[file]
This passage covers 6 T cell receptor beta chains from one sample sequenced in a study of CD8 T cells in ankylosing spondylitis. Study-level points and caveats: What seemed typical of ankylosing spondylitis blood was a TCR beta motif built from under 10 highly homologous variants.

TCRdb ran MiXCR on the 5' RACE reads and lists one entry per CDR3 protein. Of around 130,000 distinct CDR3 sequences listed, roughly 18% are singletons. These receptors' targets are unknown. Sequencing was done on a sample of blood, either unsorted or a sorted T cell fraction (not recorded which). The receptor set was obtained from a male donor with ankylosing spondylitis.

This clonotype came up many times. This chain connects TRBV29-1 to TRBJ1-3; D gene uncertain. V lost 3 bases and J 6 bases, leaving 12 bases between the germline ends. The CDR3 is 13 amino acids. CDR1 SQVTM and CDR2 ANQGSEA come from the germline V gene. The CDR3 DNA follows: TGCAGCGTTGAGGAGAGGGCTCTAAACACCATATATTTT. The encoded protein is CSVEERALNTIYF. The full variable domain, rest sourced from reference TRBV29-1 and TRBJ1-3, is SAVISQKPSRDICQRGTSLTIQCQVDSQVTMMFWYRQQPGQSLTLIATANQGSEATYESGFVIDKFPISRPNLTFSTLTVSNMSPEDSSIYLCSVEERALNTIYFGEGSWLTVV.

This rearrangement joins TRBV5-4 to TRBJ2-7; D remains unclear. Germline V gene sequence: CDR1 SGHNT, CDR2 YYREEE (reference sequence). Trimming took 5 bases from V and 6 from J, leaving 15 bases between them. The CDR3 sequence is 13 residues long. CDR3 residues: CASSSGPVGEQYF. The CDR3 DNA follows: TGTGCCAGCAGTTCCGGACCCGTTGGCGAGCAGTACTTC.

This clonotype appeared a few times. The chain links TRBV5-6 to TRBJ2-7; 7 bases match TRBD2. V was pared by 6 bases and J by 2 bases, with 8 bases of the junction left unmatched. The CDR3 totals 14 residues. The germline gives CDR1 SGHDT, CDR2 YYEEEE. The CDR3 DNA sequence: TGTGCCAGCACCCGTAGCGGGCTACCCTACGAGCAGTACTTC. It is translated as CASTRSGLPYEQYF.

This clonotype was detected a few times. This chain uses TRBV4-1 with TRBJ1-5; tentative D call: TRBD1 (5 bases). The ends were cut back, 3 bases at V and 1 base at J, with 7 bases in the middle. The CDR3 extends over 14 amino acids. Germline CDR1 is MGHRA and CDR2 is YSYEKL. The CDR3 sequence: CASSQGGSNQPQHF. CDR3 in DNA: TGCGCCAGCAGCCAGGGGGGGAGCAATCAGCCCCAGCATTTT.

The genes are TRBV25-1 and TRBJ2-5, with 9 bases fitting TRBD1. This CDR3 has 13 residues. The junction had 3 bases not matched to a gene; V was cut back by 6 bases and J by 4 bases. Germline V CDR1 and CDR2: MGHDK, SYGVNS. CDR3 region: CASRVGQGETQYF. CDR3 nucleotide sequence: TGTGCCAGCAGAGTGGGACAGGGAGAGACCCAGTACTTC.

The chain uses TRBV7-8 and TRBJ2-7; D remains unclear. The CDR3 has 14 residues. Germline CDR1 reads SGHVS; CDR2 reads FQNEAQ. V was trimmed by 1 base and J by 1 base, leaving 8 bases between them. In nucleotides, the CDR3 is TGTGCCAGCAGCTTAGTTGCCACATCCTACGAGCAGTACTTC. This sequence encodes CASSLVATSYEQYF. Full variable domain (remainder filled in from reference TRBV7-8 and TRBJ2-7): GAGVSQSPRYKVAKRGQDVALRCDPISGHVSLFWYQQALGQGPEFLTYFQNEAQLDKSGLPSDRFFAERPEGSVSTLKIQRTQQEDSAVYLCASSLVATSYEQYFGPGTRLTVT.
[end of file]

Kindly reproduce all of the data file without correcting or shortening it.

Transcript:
This passage covers 6 T cell receptor beta chains from one sample sequenced in a study of CD8 T cells in ankylosing spondylitis. Study-level points and caveats: What seemed typical of ankylosing spondylitis blood was a TCR beta motif built from under 10 highly homologous variants.

TCRdb ran MiXCR on the 5' RACE reads and lists one entry per CDR3 protein. Of around 130,000 distinct CDR3 sequences listed, roughly 18% are singletons. These receptors' targets are unknown. Sequencing was done on a sample of blood, either unsorted or a sorted T cell fraction (not recorded which). The receptor set was obtained from a male donor with ankylosing spondylitis.

This clonotype came up many times. This chain connects TRBV29-1 to TRBJ1-3; D gene uncertain. V lost 3 bases and J 6 bases, leaving 12 bases between the germline ends. The CDR3 is 13 amino acids. CDR1 SQVTM and CDR2 ANQGSEA come from the germline V gene. The CDR3 DNA follows: TGCAGCGTTGAGGAGAGGGCTCTAAACACCATATATTTT. The encoded protein is CSVEERALNTIYF. The full variable domain, rest sourced from reference TRBV29-1 and TRBJ1-3, is SAVISQKPSRDICQRGTSLTIQCQVDSQVTMMFWYRQQPGQSLTLIATANQGSEATYESGFVIDKFPISRPNLTFSTLTVSNMSPEDSSIYLCSVEERALNTIYFGEGSWLTVV.

This rearrangement joins TRBV5-4 to TRBJ2-7; D remains unclear. Germline V gene sequence: CDR1 SGHNT, CDR2 YYREEE (reference sequence). Trimming took 5 bases from V and 6 from J, leaving 15 bases between them. The CDR3 sequence is 13 residues long. CDR3 residues: CASSSGPVGEQYF. The CDR3 DNA follows: TGTGCCAGCAGTTCCGGACCCGTTGGCGAGCAGTACTTC.

This clonotype appeared a few times. The chain links TRBV5-6 to TRBJ2-7; 7 bases match TRBD2. V was pared by 6 bases and J by 2 bases, with 8 bases of the junction left unmatched. The CDR3 totals 14 residues. The germline gives CDR1 SGHDT, CDR2 YYEEEE. The CDR3 DNA sequence: TGTGCCAGCACCCGTAGCGGGCTACCCTACGAGCAGTACTTC. It is translated as CASTRSGLPYEQYF.

This clonotype was detected a few times. This chain uses TRBV4-1 with TRBJ1-5; tentative D call: TRBD1 (5 bases). The ends were cut back, 3 bases at V and 1 base at J, with 7 bases in the middle. The CDR3 extends over 14 amino acids. Germline CDR1 is MGHRA and CDR2 is YSYEKL. The CDR3 sequence: CASSQGGSNQPQHF. CDR3 in DNA: TGCGCCAGCAGCCAGGGGGGGAGCAATCAGCCCCAGCATTTT.

The genes are TRBV25-1 and TRBJ2-5, with 9 bases fitting TRBD1. This CDR3 has 13 residues. The junction had 3 bases not matched to a gene; V was cut back by 6 bases and J by 4 bases. Germline V CDR1 and CDR2: MGHDK, SYGVNS. CDR3 region: CASRVGQGETQYF. CDR3 nucleotide sequence: TGTGCCAGCAGAGTGGGACAGGGAGAGACCCAGTACTTC.

The chain uses TRBV7-8 and TRBJ2-7; D remains unclear. The CDR3 has 14 residues. Germline CDR1 reads SGHVS; CDR2 reads FQNEAQ. V was trimmed by 1 base and J by 1 base, leaving 8 bases between them. In nucleotides, the CDR3 is TGTGCCAGCAGCTTAGTTGCCACATCCTACGAGCAGTACTTC. This sequence encodes CASSLVATSYEQYF. Full variable domain (remainder filled in from reference TRBV7-8 and TRBJ2-7): GAGVSQSPRYKVAKRGQDVALRCDPISGHVSLFWYQQALGQGPEFLTYFQNEAQLDKSGLPSDRFFAERPEGSVSTLKIQRTQQEDSAVYLCASSLVATSYEQYFGPGTRLTVT.